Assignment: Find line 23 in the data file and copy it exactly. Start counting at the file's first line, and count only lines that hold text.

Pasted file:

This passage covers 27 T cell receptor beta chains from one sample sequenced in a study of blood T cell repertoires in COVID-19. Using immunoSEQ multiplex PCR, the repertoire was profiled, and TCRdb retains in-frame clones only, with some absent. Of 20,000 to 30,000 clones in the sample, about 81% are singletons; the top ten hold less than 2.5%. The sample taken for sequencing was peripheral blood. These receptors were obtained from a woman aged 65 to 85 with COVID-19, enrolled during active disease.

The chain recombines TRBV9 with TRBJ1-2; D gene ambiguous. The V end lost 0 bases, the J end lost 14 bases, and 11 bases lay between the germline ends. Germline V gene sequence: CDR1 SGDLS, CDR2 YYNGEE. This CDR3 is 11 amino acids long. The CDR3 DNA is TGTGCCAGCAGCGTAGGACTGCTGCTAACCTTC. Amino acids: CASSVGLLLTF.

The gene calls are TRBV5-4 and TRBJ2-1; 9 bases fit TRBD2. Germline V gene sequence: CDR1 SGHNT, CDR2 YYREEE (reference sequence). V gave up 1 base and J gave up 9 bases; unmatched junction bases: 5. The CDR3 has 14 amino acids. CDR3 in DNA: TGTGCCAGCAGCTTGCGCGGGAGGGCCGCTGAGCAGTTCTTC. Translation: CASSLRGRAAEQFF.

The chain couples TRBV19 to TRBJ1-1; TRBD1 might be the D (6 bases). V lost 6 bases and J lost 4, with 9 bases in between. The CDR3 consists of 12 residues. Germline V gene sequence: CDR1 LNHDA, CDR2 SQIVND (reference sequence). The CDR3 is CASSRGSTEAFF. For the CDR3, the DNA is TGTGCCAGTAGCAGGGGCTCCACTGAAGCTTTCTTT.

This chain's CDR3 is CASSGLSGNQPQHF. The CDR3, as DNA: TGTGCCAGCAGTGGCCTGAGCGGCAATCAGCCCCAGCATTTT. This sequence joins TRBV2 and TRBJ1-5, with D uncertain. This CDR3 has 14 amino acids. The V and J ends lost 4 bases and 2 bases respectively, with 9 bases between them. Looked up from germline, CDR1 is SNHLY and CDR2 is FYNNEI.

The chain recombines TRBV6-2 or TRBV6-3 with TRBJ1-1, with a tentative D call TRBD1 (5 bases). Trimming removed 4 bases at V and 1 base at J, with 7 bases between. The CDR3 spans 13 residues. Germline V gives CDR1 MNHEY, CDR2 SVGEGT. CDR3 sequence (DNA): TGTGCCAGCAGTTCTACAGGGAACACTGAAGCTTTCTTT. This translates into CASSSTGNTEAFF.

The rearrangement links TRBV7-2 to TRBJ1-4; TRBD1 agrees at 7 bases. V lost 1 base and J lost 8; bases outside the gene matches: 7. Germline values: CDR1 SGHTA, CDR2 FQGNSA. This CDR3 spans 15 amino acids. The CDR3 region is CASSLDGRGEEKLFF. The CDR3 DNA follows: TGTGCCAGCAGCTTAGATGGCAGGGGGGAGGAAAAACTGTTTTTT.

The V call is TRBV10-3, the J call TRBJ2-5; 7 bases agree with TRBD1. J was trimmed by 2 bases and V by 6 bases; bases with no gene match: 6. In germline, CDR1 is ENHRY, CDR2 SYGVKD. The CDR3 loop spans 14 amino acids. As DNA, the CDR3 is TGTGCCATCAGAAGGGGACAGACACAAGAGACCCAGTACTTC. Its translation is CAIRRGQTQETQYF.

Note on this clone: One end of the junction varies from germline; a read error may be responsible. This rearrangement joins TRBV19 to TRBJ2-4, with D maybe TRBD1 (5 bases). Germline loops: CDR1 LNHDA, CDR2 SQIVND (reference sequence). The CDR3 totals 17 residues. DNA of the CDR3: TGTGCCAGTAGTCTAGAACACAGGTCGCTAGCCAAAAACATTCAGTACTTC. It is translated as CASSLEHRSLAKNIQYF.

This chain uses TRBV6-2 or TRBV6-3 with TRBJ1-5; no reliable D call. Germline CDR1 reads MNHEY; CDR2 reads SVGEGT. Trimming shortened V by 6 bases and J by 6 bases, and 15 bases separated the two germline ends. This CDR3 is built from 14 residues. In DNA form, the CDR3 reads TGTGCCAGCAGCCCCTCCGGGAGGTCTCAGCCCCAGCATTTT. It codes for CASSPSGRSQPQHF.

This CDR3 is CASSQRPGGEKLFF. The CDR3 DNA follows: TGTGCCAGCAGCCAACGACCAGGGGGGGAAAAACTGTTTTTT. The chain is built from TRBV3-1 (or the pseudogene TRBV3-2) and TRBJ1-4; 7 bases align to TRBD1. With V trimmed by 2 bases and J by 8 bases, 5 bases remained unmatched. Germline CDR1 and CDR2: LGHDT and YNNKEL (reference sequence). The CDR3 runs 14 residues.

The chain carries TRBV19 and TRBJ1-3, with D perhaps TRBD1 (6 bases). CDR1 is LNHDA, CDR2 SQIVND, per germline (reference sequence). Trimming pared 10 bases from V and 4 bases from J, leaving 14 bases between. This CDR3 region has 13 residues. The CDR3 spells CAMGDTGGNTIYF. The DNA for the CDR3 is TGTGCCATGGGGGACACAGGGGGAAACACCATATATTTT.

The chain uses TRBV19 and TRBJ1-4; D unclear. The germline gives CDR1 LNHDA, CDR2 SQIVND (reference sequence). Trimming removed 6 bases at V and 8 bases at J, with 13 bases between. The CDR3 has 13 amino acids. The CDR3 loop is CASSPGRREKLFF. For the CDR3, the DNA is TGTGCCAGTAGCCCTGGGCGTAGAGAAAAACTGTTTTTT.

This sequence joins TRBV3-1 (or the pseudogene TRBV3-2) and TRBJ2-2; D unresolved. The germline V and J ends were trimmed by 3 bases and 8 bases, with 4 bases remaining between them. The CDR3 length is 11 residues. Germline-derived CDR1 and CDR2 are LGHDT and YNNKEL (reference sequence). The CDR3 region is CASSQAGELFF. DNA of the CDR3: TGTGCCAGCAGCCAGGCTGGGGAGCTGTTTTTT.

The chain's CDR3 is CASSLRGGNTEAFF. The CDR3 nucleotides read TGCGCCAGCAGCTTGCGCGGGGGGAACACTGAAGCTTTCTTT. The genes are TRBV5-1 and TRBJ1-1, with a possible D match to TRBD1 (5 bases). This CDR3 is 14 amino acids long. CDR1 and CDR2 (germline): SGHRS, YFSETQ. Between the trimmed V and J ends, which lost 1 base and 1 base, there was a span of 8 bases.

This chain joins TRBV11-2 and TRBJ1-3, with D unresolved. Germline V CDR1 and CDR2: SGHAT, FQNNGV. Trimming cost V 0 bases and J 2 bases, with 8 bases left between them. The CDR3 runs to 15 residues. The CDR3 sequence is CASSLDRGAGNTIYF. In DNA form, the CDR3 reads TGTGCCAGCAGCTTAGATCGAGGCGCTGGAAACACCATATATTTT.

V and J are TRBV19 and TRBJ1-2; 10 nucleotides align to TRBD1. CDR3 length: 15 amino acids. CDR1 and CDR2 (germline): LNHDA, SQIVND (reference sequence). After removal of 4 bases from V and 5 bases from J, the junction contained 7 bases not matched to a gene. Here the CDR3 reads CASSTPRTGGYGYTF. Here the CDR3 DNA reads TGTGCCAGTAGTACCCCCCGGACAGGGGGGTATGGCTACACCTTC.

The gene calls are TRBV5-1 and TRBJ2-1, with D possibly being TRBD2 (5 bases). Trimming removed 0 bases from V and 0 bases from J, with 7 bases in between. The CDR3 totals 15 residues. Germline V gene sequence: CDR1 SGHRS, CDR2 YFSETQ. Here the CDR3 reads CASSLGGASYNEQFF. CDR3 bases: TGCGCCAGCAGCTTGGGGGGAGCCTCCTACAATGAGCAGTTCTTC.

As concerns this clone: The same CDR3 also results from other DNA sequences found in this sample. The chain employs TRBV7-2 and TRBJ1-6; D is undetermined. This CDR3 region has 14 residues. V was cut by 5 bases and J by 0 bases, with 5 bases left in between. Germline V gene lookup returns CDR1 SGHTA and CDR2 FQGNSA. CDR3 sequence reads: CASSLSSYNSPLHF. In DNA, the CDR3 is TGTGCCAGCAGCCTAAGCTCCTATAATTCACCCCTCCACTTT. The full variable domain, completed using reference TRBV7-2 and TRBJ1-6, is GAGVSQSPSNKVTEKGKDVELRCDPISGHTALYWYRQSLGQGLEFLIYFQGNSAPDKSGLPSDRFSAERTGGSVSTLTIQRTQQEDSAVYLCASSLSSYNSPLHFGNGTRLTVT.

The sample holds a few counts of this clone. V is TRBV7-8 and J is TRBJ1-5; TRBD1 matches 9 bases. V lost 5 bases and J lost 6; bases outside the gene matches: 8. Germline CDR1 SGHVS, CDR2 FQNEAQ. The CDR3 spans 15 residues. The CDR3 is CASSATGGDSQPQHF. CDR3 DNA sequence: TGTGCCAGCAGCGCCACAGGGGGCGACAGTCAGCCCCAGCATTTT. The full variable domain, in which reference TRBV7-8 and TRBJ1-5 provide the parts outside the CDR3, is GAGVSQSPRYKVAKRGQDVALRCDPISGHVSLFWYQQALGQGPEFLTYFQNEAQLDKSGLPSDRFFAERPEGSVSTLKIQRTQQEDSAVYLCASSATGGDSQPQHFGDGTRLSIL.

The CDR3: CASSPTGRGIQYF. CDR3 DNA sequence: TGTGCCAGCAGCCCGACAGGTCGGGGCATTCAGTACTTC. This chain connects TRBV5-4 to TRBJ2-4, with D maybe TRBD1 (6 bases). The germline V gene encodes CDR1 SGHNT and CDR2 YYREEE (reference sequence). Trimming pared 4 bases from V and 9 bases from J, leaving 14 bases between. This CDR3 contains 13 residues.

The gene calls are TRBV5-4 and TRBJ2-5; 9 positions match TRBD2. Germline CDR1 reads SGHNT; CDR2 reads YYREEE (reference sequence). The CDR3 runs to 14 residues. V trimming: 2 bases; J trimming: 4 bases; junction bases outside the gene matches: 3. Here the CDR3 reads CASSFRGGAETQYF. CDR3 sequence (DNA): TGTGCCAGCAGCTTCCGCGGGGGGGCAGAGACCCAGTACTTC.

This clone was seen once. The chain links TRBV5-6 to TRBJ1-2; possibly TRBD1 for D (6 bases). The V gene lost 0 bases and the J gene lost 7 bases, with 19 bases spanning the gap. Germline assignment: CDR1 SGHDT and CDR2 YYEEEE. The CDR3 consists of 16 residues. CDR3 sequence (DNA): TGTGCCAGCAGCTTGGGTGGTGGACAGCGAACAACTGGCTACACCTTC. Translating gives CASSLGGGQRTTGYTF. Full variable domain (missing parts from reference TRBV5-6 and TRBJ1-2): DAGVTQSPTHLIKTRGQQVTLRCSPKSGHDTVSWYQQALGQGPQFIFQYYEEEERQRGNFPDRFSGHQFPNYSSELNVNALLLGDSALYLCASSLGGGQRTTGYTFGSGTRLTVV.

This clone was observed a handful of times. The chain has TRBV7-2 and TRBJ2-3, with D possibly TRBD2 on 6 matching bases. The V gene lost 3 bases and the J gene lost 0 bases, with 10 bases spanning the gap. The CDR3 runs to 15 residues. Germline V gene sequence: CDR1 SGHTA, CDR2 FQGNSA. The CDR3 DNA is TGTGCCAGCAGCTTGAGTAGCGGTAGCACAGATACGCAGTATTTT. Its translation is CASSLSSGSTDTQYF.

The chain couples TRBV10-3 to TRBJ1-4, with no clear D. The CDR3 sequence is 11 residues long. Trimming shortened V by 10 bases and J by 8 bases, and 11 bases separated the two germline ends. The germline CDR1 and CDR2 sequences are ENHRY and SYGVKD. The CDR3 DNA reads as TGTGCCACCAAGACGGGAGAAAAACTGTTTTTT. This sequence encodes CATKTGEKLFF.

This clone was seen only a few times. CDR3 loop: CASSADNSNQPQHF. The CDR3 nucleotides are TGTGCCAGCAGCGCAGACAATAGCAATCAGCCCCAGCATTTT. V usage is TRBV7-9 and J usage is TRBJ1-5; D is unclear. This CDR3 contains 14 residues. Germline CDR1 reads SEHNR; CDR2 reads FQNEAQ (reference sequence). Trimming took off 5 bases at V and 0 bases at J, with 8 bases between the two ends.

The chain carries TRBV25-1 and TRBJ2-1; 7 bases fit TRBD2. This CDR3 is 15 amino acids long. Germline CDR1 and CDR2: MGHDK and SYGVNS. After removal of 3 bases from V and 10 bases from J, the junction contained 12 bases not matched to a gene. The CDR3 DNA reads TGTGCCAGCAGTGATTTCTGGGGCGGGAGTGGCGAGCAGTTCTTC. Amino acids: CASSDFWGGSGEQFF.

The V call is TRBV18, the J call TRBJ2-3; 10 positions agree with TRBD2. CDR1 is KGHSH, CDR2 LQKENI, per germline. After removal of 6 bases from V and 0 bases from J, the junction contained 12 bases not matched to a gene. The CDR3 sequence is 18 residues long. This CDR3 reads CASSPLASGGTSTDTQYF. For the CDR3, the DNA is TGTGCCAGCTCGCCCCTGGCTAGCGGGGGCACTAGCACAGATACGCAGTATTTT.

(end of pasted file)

This clone was seen once. The chain links TRBV5-6 to TRBJ1-2; possibly TRBD1 for D (6 bases). The V gene lost 0 bases and the J gene lost 7 bases, with 19 bases spanning the gap. Germline assignment: CDR1 SGHDT and CDR2 YYEEEE. The CDR3 consists of 16 residues. CDR3 sequence (DNA): TGTGCCAGCAGCTTGGGTGGTGGACAGCGAACAACTGGCTACACCTTC. Translating gives CASSLGGGQRTTGYTF. Full variable domain (missing parts from reference TRBV5-6 and TRBJ1-2): DAGVTQSPTHLIKTRGQQVTLRCSPKSGHDTVSWYQQALGQGPQFIFQYYEEEERQRGNFPDRFSGHQFPNYSSELNVNALLLGDSALYLCASSLGGGQRTTGYTFGSGTRLTVV.